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Your Refi Checklist and FAQs

Gather your info

Let's get to the point. Here’s checklist of what private lenders typically want to see early in the refi process:

  • Your driver’s license number or state ID number
  • Your Social Security number
  • Tax forms, specifically W-2 forms and 1099 forms for the previous one to two years
  • Bank, credit card, and mortgage statements 
  • Statements from all your existing student loans

You'll move through the application process more quickly if you're organized.

Refi FAQs

What is a Refi?

It’s basically a new loan —with a new (and hopefully lower) rate and new term—that’s used to consolidate and pay off your existing student loans. 

Depending on the rates and terms of your existing loans, refinancing may lower your payments and lower the amount of interest you pay over the life of the new loan.

What are the benefits of a refi loan?

If you have multiple loans, you may find it easier to make one payment instead of many.

Lower monthly payments, lower interest rates and paying less interest over the life of your loan are also potential benefits — but how much you might save depends on the terms of your existing loans and on your own credit rating.

If you refinance, you will lose any benefits of your original loans, so it pays to do your homework.

Why shouldn’t I refinance my Federal Student Loans?

If you have a secure job, emergency savings, strong credit, and don’t think you’ll use the distressed borrower options available with Federal Student Loans, refinancing may be a good choice for you. 

If you refinance Federal Student Loans, however, here are a few things you could lose:

  • Fixed interest rates. The interest rate on your Federal Student Loan will never go up or down. If you refinance with a variable rate loan, that’s not the case. 
  • Income-driven repayment. If your income is low, you could have a reduced monthly payment without refinancing. If you refinance, you lose the benefit.
  • Distressed borrower options. The government offers options for deferment (putting off payments) and forbearance (temporarily stopping payments because of financial hardship). In addition, depending on the type of loan you have, there are circumstances where the government may forgive your loan altogether if you die or become permanently disabled.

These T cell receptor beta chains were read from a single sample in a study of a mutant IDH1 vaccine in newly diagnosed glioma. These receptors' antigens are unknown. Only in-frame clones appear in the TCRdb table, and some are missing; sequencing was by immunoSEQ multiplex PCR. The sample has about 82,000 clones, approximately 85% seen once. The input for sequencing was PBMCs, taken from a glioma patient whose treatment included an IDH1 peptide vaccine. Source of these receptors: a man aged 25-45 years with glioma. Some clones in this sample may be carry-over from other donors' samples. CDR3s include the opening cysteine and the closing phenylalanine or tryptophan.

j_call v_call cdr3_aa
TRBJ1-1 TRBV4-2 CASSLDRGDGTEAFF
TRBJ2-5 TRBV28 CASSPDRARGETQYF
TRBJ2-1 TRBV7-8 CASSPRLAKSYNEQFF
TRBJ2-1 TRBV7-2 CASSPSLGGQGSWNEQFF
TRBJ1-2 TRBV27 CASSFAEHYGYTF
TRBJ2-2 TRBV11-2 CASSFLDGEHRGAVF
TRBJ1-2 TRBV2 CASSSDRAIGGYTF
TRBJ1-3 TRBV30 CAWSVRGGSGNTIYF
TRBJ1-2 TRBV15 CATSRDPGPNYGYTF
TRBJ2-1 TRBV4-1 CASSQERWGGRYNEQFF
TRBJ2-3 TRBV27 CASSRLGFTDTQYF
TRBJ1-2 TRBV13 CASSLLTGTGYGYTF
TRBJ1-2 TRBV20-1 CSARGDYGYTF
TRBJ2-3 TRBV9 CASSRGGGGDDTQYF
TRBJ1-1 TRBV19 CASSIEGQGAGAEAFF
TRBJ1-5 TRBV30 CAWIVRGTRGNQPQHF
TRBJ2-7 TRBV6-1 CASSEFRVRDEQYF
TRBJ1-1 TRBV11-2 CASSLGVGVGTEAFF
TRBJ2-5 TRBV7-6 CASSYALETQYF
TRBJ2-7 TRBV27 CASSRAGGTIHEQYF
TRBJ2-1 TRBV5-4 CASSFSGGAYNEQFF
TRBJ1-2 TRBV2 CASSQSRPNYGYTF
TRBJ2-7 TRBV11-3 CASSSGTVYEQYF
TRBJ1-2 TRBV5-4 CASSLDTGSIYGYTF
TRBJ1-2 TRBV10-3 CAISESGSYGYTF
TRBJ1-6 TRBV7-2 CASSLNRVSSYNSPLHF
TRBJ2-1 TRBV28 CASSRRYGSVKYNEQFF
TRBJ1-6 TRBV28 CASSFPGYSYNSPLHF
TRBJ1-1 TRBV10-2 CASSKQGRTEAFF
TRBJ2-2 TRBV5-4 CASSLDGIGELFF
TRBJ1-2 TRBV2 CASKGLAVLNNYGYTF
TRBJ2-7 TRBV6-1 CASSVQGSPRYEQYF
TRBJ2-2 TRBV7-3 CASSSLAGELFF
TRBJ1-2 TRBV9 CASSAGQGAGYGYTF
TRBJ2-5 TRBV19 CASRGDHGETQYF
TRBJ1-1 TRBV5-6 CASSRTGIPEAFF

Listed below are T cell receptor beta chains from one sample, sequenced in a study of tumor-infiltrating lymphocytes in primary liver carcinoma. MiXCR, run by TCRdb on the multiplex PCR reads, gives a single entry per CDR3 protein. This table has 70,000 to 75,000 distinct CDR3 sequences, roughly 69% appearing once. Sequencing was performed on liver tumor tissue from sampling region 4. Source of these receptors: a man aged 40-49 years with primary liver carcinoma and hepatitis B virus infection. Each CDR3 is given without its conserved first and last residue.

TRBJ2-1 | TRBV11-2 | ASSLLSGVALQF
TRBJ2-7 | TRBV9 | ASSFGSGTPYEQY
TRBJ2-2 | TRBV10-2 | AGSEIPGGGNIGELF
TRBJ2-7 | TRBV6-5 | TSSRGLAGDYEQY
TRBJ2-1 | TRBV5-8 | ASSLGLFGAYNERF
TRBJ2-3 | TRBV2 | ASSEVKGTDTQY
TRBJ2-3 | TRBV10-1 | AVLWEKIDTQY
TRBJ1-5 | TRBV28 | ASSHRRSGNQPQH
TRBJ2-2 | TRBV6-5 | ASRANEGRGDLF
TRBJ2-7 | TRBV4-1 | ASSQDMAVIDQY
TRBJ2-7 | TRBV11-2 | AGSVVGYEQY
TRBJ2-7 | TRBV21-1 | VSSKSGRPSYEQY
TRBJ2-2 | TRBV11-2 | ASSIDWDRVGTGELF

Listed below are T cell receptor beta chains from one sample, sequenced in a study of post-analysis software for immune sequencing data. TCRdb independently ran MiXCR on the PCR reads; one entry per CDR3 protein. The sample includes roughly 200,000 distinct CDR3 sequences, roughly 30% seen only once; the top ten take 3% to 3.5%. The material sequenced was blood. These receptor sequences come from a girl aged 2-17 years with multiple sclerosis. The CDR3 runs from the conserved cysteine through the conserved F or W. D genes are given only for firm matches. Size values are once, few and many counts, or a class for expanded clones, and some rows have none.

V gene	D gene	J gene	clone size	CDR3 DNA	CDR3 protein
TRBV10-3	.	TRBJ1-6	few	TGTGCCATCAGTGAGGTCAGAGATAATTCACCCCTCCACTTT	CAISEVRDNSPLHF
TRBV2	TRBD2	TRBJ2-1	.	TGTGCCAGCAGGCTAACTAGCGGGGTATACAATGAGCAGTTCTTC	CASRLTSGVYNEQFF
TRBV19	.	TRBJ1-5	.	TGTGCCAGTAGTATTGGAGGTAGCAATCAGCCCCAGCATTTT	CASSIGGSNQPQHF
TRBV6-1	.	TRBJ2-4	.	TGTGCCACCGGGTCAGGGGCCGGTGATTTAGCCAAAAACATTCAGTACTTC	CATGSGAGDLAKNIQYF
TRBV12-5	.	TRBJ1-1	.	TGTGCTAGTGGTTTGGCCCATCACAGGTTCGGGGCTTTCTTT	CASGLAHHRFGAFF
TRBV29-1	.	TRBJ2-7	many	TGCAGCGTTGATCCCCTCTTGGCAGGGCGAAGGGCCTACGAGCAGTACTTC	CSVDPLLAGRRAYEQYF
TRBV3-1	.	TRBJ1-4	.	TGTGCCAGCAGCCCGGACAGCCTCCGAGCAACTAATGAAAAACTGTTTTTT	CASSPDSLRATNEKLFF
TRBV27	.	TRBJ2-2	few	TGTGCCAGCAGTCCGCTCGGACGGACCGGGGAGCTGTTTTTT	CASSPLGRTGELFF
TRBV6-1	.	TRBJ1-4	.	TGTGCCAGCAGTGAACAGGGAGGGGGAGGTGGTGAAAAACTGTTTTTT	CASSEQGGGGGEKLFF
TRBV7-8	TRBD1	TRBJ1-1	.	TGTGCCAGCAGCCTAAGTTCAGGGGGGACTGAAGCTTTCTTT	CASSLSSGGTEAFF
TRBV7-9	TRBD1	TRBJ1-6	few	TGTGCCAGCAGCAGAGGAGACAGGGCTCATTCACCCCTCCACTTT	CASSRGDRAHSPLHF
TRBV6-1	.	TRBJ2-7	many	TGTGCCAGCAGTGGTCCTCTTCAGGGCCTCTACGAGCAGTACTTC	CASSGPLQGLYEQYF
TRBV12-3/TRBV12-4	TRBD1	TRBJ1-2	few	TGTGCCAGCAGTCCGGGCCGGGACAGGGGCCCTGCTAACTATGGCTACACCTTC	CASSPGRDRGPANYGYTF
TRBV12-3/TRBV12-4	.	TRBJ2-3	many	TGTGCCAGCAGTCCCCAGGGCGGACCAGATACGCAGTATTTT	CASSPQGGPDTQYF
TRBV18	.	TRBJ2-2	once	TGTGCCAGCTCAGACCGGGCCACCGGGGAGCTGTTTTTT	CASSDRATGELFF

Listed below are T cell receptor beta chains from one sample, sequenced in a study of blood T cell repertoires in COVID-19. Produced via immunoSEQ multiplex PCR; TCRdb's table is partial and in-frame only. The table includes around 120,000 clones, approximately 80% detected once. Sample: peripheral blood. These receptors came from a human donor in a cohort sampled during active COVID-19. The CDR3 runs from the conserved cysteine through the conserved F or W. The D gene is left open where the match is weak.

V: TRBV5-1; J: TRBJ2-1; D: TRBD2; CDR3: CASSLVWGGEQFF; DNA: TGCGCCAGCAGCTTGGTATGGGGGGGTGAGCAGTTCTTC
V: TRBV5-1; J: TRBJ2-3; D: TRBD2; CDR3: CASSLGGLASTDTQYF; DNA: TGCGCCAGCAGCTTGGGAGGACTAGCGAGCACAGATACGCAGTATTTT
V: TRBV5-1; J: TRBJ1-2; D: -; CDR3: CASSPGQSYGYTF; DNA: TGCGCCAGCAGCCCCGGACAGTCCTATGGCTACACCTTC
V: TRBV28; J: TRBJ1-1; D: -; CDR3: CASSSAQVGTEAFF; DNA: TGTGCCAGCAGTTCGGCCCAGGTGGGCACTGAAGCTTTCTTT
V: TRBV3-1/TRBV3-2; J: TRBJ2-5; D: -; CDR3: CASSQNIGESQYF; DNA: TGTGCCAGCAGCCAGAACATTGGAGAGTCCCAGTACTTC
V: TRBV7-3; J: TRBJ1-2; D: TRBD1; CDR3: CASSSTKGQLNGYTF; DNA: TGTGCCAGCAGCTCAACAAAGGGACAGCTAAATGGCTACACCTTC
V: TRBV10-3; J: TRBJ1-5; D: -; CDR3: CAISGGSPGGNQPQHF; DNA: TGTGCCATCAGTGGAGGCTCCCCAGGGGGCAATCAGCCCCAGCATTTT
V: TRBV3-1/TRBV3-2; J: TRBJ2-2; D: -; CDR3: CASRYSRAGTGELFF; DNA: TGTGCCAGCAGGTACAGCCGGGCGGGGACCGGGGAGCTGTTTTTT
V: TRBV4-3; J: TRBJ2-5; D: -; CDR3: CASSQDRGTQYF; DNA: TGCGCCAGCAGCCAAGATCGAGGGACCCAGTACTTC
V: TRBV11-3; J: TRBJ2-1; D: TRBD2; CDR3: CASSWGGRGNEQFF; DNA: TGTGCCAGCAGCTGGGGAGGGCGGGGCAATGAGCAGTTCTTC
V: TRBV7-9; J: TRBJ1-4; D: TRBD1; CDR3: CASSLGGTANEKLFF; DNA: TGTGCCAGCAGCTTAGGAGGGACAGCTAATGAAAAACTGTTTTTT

• Loan forgiveness programs. You could also have your loan forgiven in exchange for performing certain types of public service. You lose that opportunity if you refinance.
  • Military service deferment. If you are an active duty service member and you got your Federal Student Loan before you were deployed, you’re entitled to interest rate and repayment benefits for your loan.

How long does refinancing take?

For cuLearn credit unions, it could take several weeks from application to loan payoff. The timing may differ with other lenders, so be sure to ask and plan accordingly.

That said, don’t stop making payments on your existing loans until you’re sure the process is complete! (Seriously, this could derail your loan.)

Which is better—a fixed or variable rate?

It depends on your priorities.

If you prefer an interest rate and monthly payment that won’t change over the life of the loan, then a fixed interest rate might be your best choice.

If the lowest possible starting rate is important to you—and you can live with ups and downs in the rate based on the economy, a variable rate may save you money over the long run.

Some loans will cap the amount your rate can increase. Others don’t have a cap. Make sure you can afford the worst-case scenario or can refinance into a fixed rate loan when/if the interest rate rises toa level that's uncomfortable for you.

What if my credit score is bad?

The best advice is to work on your credit rating before you apply to refinance. Here are 4 critical steps you should take right now: 

  1. Check your credit report – dispute anything that seems wrong.
  2. Start paying your bills on time.
  3. If you’ve missed payments, get current and stay current.
  4. Pay off your credit card balance in full each month.

Check out some other tips on how to boost your credit score.

If you can demonstrate to a lender that you’re trying hard to get your finances in order, they may be more willing to work with you. Also, if you are a creditworthy borrower, you may qualify for a lower rate and improved terms.